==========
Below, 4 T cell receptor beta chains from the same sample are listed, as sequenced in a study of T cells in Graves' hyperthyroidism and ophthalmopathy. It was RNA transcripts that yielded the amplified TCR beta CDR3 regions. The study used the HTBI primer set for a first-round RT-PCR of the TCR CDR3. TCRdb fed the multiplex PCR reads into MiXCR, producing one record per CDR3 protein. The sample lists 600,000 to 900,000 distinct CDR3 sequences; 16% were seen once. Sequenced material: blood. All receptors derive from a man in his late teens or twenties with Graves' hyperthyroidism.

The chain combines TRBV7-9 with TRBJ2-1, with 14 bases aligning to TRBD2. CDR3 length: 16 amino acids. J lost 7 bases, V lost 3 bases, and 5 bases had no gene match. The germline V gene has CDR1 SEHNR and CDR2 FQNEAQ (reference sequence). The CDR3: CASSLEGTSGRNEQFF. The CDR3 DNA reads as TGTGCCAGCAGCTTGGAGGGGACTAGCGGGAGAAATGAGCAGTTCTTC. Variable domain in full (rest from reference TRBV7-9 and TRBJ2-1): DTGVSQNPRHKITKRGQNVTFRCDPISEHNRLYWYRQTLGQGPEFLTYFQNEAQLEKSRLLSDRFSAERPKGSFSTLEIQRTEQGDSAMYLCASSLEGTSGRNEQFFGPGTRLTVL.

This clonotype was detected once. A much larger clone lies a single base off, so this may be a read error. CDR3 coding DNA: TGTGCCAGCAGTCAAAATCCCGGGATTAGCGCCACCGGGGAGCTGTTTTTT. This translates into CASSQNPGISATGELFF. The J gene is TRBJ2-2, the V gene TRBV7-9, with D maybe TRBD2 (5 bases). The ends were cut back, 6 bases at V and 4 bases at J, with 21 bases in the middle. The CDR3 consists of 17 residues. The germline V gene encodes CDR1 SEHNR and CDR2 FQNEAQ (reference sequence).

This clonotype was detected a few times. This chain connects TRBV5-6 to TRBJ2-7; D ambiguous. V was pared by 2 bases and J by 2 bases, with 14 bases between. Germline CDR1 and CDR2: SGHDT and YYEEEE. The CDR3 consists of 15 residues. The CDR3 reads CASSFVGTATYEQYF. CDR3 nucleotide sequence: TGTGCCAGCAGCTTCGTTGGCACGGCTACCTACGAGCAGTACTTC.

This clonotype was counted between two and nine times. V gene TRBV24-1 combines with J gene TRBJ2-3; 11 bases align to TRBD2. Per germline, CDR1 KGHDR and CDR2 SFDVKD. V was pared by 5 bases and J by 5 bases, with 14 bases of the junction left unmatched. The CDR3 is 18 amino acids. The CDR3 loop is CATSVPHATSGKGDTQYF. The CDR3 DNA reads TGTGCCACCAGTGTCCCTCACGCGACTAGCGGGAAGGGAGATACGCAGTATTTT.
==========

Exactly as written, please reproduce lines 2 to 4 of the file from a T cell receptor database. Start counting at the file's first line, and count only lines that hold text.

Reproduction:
The chain combines TRBV7-9 with TRBJ2-1, with 14 bases aligning to TRBD2. CDR3 length: 16 amino acids. J lost 7 bases, V lost 3 bases, and 5 bases had no gene match. The germline V gene has CDR1 SEHNR and CDR2 FQNEAQ (reference sequence). The CDR3: CASSLEGTSGRNEQFF. The CDR3 DNA reads as TGTGCCAGCAGCTTGGAGGGGACTAGCGGGAGAAATGAGCAGTTCTTC. Variable domain in full (rest from reference TRBV7-9 and TRBJ2-1): DTGVSQNPRHKITKRGQNVTFRCDPISEHNRLYWYRQTLGQGPEFLTYFQNEAQLEKSRLLSDRFSAERPKGSFSTLEIQRTEQGDSAMYLCASSLEGTSGRNEQFFGPGTRLTVL.

This clonotype was detected once. A much larger clone lies a single base off, so this may be a read error. CDR3 coding DNA: TGTGCCAGCAGTCAAAATCCCGGGATTAGCGCCACCGGGGAGCTGTTTTTT. This translates into CASSQNPGISATGELFF. The J gene is TRBJ2-2, the V gene TRBV7-9, with D maybe TRBD2 (5 bases). The ends were cut back, 6 bases at V and 4 bases at J, with 21 bases in the middle. The CDR3 consists of 17 residues. The germline V gene encodes CDR1 SEHNR and CDR2 FQNEAQ (reference sequence).

This clonotype was detected a few times. This chain connects TRBV5-6 to TRBJ2-7; D ambiguous. V was pared by 2 bases and J by 2 bases, with 14 bases between. Germline CDR1 and CDR2: SGHDT and YYEEEE. The CDR3 consists of 15 residues. The CDR3 reads CASSFVGTATYEQYF. CDR3 nucleotide sequence: TGTGCCAGCAGCTTCGTTGGCACGGCTACCTACGAGCAGTACTTC.